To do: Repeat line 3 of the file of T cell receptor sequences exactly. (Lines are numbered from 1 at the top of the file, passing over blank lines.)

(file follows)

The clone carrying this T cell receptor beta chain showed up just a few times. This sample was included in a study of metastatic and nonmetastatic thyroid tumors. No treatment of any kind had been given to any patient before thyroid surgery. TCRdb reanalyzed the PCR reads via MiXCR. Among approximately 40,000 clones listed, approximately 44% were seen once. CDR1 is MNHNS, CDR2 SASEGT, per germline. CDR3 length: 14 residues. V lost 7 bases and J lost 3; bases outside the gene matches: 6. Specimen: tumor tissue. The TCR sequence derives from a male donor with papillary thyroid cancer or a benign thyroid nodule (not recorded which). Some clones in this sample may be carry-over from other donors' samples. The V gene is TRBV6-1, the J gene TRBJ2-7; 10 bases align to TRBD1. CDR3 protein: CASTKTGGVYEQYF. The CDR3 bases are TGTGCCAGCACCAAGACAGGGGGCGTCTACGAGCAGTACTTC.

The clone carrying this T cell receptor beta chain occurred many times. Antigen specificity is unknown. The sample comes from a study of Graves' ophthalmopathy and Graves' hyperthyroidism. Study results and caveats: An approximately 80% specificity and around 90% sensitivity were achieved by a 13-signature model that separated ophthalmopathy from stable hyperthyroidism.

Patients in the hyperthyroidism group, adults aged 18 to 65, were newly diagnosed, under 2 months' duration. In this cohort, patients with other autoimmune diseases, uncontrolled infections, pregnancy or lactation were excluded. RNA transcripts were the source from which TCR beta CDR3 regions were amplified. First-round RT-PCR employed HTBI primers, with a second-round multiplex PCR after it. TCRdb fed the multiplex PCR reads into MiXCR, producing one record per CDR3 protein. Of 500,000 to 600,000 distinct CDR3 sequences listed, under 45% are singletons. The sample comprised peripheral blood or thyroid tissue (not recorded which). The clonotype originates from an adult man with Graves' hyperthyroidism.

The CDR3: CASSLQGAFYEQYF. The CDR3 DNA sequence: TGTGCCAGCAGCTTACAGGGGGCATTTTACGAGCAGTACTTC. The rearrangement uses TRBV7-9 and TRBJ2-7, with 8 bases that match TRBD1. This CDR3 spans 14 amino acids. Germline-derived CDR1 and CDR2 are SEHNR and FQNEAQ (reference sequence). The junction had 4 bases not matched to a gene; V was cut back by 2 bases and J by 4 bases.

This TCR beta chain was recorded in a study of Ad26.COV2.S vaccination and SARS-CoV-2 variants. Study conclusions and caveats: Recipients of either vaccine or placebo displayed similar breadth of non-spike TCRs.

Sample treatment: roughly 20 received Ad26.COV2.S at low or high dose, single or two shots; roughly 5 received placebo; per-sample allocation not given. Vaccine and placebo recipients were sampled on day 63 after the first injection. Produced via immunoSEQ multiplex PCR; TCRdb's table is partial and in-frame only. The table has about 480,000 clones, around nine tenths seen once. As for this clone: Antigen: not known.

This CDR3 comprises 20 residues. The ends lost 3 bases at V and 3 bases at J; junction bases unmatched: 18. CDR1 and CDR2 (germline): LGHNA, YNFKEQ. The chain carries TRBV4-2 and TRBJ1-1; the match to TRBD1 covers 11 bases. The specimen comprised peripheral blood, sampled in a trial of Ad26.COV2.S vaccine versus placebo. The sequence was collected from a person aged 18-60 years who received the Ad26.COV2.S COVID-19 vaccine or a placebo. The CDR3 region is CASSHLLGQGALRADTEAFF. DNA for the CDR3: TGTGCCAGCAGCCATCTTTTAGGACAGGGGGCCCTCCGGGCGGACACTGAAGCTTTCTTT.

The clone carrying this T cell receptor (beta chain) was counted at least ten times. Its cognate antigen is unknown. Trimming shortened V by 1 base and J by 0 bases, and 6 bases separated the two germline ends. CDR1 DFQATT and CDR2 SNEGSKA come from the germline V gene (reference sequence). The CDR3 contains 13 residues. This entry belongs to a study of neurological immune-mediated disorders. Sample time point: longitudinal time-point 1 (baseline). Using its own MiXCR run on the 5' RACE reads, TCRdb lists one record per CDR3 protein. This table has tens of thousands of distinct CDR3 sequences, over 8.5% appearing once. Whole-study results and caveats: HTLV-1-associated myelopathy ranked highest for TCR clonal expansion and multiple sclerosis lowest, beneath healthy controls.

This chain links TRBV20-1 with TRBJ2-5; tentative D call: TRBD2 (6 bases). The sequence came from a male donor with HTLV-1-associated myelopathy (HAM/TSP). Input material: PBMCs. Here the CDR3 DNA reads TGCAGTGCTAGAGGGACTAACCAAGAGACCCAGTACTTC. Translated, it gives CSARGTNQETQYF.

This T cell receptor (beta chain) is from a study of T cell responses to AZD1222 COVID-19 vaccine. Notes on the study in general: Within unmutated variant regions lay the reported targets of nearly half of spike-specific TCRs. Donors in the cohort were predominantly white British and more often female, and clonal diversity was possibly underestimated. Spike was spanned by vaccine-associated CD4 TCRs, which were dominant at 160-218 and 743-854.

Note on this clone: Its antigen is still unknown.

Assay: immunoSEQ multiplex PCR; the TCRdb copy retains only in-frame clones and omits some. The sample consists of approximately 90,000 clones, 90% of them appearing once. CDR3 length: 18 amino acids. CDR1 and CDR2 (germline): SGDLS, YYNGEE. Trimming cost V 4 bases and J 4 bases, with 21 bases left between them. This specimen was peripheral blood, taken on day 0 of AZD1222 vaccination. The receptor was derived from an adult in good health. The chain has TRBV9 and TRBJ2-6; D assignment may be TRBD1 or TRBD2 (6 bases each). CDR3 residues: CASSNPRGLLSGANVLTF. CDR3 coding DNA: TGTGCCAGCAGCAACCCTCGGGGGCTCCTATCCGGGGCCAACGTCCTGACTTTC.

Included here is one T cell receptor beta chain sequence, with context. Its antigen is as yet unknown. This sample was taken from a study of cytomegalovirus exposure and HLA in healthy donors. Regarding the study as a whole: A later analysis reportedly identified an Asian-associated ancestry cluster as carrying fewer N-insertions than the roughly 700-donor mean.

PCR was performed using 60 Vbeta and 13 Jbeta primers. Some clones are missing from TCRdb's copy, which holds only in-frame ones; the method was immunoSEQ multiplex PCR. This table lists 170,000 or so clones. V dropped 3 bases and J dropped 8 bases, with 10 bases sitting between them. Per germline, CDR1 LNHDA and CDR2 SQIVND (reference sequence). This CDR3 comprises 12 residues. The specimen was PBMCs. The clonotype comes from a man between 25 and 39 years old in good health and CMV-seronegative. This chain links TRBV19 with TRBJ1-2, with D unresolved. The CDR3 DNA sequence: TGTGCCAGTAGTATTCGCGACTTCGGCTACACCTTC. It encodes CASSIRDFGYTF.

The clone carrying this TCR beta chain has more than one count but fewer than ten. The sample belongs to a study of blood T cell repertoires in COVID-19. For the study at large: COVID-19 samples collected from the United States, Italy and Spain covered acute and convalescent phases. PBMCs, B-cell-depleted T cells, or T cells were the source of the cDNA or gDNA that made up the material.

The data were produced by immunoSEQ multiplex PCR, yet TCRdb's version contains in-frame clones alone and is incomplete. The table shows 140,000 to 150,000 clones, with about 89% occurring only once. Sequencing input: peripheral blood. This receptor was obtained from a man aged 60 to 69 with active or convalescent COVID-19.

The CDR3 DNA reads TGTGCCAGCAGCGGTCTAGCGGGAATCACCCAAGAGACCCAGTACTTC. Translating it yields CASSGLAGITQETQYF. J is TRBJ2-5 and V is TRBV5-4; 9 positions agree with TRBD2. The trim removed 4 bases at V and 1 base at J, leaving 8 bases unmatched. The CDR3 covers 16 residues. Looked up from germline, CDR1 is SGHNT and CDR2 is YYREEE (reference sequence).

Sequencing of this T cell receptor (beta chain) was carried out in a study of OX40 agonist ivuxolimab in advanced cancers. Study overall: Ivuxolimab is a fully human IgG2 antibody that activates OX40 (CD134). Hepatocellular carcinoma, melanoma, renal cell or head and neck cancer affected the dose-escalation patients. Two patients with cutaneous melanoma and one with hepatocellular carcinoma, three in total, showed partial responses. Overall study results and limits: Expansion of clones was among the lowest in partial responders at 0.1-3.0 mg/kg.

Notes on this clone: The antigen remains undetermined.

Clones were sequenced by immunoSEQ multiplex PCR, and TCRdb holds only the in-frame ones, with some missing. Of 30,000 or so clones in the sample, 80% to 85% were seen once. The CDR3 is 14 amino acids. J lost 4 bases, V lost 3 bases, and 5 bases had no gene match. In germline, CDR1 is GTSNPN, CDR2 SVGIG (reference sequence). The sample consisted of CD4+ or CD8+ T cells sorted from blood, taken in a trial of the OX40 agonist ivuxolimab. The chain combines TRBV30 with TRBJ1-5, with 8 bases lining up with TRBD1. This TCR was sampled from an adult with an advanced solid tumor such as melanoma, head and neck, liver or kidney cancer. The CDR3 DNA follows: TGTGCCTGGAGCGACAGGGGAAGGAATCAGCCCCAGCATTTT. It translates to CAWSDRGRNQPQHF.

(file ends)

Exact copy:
Patients in the hyperthyroidism group, adults aged 18 to 65, were newly diagnosed, under 2 months' duration. In this cohort, patients with other autoimmune diseases, uncontrolled infections, pregnancy or lactation were excluded. RNA transcripts were the source from which TCR beta CDR3 regions were amplified. First-round RT-PCR employed HTBI primers, with a second-round multiplex PCR after it. TCRdb fed the multiplex PCR reads into MiXCR, producing one record per CDR3 protein. Of 500,000 to 600,000 distinct CDR3 sequences listed, under 45% are singletons. The sample comprised peripheral blood or thyroid tissue (not recorded which). The clonotype originates from an adult man with Graves' hyperthyroidism.